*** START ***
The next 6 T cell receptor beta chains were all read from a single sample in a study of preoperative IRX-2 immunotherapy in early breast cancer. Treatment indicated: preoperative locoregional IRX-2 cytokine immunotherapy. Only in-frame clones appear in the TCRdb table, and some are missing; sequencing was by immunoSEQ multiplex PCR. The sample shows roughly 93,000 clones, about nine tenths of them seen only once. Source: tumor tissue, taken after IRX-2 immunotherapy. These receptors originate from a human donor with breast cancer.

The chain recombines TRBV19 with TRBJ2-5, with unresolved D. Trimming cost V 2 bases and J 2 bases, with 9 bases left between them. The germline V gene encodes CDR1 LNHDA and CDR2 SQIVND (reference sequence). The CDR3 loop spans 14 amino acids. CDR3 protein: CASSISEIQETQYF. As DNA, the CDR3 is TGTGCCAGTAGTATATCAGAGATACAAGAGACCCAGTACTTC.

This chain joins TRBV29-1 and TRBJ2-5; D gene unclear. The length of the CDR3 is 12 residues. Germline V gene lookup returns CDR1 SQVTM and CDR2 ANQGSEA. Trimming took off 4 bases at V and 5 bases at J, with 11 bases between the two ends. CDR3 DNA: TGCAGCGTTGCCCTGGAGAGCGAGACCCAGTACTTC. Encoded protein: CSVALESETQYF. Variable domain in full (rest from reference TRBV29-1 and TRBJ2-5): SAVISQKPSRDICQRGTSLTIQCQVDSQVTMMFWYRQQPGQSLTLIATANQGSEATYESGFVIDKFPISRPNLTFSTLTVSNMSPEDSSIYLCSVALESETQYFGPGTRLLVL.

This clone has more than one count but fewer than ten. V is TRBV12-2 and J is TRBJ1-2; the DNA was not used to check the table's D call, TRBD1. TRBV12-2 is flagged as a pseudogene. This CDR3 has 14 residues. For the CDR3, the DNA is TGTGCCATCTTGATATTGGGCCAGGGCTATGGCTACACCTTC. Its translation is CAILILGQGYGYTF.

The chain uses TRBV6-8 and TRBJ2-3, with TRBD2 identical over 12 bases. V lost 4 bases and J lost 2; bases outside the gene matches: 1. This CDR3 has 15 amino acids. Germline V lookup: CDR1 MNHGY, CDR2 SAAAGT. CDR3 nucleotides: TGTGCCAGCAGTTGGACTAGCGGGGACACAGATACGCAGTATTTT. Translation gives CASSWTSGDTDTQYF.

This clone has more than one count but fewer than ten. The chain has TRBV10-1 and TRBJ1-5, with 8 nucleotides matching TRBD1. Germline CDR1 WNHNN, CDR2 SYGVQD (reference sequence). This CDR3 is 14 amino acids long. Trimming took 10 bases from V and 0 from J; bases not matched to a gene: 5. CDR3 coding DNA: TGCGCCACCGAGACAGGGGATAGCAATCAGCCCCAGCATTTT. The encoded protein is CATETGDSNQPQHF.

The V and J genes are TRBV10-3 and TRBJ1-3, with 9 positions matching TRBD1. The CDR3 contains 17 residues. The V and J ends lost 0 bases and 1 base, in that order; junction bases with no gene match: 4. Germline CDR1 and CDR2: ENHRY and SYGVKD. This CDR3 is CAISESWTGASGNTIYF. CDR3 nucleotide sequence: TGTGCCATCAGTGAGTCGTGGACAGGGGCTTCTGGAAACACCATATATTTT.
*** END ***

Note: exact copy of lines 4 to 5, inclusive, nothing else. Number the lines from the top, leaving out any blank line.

This clone has more than one count but fewer than ten. V is TRBV12-2 and J is TRBJ1-2; the DNA was not used to check the table's D call, TRBD1. TRBV12-2 is flagged as a pseudogene. This CDR3 has 14 residues. For the CDR3, the DNA is TGTGCCATCTTGATATTGGGCCAGGGCTATGGCTACACCTTC. Its translation is CAILILGQGYGYTF.

The chain uses TRBV6-8 and TRBJ2-3, with TRBD2 identical over 12 bases. V lost 4 bases and J lost 2; bases outside the gene matches: 1. This CDR3 has 15 amino acids. Germline V lookup: CDR1 MNHGY, CDR2 SAAAGT. CDR3 nucleotides: TGTGCCAGCAGTTGGACTAGCGGGGACACAGATACGCAGTATTTT. Translation gives CASSWTSGDTDTQYF.